Essay on Diwali/ Diwali 2020 essays/ Festival essays

Essay on Diwali

Candlelight, earthen lamps, colorful lights,  beautiful rangoli’s, the aroma of luscious sweets, exchanging gifts, gala time with family and friends, the arrival of the winter season,  and lots of happiness, marks the celebration of the festival of light.

Diwali: the festival of lights

Diwali: the festival of lights

India is the land of festivals. Diwali, Deepavali or Dipavali is one of the biggest and brightest festival celebrated not only in India but also around the world. Most noteworthy, people from all walks of life celebrate Diwali.  The festival observes the victory of light over darkness. This implies the triumph of good over evil and knowledge over ignorance. The preparations, and rituals, for the festival typically last five days, with the acme happening on the third day corresponding with the darkest night of the Hindu Lunisolar month Kartika. In the Gregorian calendar, the festival generally falls between mid-October and mid-November. Translated literally from Sanskrit, Diwali means a row of lights. Consequently, there are bright lights all over the whole country during Diwali.

The mythology

Even though, there are various stories famous around the background of the celebration of this festival of lights. The festival holds great importance in Hindu mythology. According to the epic Ramayana, Diwali is the day of the return of the Hindu god, Lord Rama, to his kingdom Ayodhya along with his wife Sita, brother Lakshmana and Lord Hanuman. This return was made after 14 years of exile and lord Rama conquering demon King Ravana. Further, mythology says, the citizens of Ayodhya, has lit Diyas to welcome his return and this marked the beginning of Diwali. Some people also opine Diwali is the night of Lakshmi wedding. This night she chose and weds Lord Vishnu. While others believe, Diwali to be the start of a new year.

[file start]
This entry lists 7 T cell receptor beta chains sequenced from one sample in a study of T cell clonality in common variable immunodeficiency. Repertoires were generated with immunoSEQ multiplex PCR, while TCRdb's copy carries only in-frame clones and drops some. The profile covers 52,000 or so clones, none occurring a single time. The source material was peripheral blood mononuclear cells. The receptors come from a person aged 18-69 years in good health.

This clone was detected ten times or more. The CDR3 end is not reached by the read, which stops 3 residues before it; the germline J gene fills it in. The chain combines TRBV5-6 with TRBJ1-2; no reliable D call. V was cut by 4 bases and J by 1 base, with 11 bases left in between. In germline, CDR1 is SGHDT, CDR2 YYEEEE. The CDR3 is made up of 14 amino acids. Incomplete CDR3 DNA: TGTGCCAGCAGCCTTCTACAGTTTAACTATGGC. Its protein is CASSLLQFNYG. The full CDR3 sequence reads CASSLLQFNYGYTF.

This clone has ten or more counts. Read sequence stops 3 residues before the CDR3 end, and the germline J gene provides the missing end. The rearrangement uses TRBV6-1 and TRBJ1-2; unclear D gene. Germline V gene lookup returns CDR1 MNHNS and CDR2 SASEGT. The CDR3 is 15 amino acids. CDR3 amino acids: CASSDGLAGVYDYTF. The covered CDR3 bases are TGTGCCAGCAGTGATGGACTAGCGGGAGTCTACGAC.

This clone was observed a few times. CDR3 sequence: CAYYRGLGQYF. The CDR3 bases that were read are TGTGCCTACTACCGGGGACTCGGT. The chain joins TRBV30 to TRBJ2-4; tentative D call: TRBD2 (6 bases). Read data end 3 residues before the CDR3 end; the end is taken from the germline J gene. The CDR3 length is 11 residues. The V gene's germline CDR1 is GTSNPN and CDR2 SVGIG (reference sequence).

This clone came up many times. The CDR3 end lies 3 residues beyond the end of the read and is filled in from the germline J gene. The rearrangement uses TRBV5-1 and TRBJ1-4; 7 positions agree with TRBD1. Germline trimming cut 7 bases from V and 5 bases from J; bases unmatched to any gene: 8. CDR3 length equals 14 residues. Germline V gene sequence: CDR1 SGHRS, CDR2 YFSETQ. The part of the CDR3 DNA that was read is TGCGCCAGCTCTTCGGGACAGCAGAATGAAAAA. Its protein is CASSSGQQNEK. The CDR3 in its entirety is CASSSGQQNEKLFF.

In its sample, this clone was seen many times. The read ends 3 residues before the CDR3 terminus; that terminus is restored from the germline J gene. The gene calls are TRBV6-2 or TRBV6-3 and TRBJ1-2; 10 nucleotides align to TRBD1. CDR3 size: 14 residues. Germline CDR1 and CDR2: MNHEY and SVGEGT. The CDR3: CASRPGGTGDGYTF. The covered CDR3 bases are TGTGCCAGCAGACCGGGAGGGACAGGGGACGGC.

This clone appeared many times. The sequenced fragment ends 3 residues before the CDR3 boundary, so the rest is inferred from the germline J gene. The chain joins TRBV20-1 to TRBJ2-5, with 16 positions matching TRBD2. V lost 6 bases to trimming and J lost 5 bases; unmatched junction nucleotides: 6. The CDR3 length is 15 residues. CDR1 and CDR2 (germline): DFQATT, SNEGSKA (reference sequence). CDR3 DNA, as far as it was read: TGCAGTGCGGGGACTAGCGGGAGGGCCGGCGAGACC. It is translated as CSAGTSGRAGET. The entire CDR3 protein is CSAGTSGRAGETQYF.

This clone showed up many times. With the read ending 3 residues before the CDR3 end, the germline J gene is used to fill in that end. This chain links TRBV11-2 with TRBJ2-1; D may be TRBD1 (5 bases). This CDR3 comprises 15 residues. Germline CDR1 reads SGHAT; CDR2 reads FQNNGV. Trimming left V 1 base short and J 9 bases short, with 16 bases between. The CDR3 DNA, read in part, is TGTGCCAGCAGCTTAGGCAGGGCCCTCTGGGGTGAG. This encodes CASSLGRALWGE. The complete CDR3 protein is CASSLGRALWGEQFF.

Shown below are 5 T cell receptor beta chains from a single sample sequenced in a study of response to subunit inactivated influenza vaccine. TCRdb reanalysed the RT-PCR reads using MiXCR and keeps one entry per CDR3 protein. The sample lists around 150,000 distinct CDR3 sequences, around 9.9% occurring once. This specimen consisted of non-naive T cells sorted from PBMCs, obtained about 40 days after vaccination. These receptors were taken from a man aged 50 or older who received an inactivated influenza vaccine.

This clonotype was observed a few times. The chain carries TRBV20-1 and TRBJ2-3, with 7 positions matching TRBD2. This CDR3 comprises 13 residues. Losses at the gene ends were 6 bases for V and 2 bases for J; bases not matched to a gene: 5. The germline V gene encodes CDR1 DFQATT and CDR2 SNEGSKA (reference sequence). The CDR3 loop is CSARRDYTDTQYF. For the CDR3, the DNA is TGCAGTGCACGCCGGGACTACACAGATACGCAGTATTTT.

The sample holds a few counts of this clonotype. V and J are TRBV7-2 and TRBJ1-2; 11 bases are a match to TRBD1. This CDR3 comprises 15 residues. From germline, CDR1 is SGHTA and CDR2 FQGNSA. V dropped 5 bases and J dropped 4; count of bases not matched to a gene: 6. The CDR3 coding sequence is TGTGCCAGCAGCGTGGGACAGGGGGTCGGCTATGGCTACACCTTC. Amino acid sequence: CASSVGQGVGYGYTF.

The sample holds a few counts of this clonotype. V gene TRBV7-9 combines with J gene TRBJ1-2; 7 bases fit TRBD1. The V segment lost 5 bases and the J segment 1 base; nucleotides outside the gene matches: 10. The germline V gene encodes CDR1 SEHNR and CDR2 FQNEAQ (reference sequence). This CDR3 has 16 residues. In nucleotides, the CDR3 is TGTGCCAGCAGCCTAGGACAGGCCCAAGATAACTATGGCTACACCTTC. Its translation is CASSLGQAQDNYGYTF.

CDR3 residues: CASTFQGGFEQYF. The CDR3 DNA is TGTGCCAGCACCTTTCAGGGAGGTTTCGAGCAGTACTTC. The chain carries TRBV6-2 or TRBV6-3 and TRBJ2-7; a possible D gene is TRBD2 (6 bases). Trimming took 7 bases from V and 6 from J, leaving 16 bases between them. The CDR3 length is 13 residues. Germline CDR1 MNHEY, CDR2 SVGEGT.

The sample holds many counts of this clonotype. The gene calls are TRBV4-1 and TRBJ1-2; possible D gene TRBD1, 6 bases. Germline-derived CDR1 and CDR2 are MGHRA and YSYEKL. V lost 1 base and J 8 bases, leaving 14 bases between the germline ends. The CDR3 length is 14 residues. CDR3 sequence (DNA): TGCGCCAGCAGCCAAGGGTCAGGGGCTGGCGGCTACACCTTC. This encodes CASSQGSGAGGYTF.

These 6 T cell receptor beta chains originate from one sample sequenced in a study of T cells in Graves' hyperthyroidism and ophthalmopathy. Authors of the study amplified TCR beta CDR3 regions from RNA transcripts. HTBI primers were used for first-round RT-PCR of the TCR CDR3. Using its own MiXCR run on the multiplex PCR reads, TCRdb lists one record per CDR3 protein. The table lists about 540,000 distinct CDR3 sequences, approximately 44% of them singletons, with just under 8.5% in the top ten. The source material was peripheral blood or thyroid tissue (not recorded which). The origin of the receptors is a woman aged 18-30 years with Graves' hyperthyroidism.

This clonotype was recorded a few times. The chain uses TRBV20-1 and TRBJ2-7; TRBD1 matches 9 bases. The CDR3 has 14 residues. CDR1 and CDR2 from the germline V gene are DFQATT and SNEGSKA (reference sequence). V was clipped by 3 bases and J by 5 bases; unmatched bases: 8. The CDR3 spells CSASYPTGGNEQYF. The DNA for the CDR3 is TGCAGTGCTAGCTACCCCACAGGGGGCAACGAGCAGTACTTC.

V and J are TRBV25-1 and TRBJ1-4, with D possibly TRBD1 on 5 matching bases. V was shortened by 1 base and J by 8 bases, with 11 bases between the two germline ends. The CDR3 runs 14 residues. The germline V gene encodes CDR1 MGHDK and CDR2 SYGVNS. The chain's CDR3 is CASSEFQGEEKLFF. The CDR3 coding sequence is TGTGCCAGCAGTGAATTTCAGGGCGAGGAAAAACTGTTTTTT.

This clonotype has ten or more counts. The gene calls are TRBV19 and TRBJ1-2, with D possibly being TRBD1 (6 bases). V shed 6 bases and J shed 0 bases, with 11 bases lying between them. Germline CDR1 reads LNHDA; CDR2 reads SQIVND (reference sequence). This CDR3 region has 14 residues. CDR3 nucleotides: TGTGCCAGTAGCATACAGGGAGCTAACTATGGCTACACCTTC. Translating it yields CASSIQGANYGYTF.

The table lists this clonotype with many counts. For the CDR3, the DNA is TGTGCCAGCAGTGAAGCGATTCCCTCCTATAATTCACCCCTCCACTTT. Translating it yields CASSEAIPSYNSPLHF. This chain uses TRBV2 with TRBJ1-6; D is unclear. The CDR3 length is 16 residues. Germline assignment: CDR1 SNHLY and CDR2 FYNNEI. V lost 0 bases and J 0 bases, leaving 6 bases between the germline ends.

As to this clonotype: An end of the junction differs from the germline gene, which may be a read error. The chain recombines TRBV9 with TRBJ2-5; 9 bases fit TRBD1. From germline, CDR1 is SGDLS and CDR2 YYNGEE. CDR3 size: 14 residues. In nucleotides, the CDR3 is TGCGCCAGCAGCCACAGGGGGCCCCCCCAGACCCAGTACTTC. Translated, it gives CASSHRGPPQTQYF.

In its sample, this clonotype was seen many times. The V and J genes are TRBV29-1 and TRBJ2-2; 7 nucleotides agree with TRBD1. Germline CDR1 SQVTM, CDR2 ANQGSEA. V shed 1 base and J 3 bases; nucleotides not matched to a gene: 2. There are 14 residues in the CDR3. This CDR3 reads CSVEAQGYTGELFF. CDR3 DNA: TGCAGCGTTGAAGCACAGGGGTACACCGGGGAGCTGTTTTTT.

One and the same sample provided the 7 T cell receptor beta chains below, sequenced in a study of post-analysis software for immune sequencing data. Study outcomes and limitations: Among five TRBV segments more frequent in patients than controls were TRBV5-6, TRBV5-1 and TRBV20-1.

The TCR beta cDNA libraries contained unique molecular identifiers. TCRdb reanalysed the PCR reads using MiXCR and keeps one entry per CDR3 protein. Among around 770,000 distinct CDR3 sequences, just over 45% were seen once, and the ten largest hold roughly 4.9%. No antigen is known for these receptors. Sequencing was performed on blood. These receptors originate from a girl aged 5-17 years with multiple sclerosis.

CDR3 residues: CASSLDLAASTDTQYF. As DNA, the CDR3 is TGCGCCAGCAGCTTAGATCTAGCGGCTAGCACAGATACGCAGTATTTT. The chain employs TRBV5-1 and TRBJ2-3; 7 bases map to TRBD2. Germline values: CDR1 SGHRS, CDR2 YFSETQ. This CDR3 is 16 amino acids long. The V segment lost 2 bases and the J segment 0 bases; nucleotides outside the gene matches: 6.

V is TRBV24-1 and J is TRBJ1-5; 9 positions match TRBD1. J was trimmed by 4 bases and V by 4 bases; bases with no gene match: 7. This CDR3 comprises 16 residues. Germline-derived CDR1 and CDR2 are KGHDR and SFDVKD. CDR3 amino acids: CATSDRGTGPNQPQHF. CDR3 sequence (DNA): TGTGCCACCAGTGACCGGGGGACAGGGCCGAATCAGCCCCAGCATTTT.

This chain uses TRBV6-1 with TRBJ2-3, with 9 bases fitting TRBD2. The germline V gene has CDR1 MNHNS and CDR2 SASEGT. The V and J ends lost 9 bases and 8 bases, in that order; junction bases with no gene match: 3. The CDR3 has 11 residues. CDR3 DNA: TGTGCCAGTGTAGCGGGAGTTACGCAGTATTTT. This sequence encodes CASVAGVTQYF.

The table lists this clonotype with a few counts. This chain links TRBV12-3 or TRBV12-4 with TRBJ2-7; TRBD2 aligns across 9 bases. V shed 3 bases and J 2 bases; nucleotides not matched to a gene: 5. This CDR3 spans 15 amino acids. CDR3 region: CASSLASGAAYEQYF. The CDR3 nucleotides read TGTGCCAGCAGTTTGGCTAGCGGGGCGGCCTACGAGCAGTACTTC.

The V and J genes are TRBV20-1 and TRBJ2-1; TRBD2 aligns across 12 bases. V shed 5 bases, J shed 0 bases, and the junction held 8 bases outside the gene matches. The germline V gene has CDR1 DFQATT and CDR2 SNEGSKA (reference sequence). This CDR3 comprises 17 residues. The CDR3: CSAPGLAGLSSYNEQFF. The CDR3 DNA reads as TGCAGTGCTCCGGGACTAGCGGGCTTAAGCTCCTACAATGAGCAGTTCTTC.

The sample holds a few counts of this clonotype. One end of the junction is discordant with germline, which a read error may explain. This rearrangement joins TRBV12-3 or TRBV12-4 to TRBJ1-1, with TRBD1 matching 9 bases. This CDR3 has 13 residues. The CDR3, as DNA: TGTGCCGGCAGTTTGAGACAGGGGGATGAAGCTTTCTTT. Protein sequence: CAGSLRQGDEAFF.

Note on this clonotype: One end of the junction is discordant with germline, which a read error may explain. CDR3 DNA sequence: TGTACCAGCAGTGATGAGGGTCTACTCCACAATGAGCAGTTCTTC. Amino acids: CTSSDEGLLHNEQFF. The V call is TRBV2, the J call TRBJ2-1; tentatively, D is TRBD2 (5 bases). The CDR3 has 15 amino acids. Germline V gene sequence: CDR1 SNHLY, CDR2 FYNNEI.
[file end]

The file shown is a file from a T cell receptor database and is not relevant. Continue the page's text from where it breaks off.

Diwali: the festival of lights

The preparation and celebration

Diwali preparation and celebration is done with great zeal and excitement. It begins with the thorough cleaning of homes, offices, shops, and temples. Brightly colored rangolis are drawn at the entrances to homes and offices. Their purpose is to welcome guests and to encourage Lakshmi inside. Tempting sweets add color and flavor to the celebration. People wear new clothes, exchange gifts and sweets with their friends, family, and neighbors. During the celebration, temples, homes, shops, and office buildings are brightly illuminated.
Lord Ganesha, the god of wisdom and auspiciousness is worshipped on the day of Diwali. People also believe that during Diwali the Hindu goddess of wealth, Lakshmi, will visit their homes if they are lit, clean, and windows and doors are left open to let the goddess in. This beautiful festival brings prosperity to everyone. Merchants open new account books on Diwali. It is also marked by the burning of firecrackers on the streets and a flourish of ceremonial gambling in the home.

Beyond the mythology

The festival of Diwali comes in the month of OCT-NOV. This is the time when geographically, the western disturbances bring rain. Due to rain, the atmosphere becomes humid- a condition that supports the spread of bacteria and insects. In such a situation the fire of Diya kills the germs in the air. Moreover, the light of Diya produces magnetic changes in the atmosphere of the surrounding. These EM force produce henceforth lingers on the skin for at least three hours and activate the blood cells

Diwali: the festival of lights

This time, a safe Diwali

This light festival brings peace and prosperity to everyone. Diwali certainly brings spiritual calmness to people. Sharing joy and happiness is another spiritual benefit of Diwali. Children often celebrate Diwali by burning crackers. These crackers not only create pollution and harm the environment but also are insidious for the health of senior citizens and children. Animals such as dogs and cat often lose their hearing ability.  To avoid noise pollution, air pollution, unnecessary garbage, firing crackers should be avoided. Instead, a safer, happier, and more prosperous Diwali should be celebrated by spreading happiness.
wishing you a happy and safe diwali 
Thank you for reading Diwali: the festival of lights

  Also, read about other festivals

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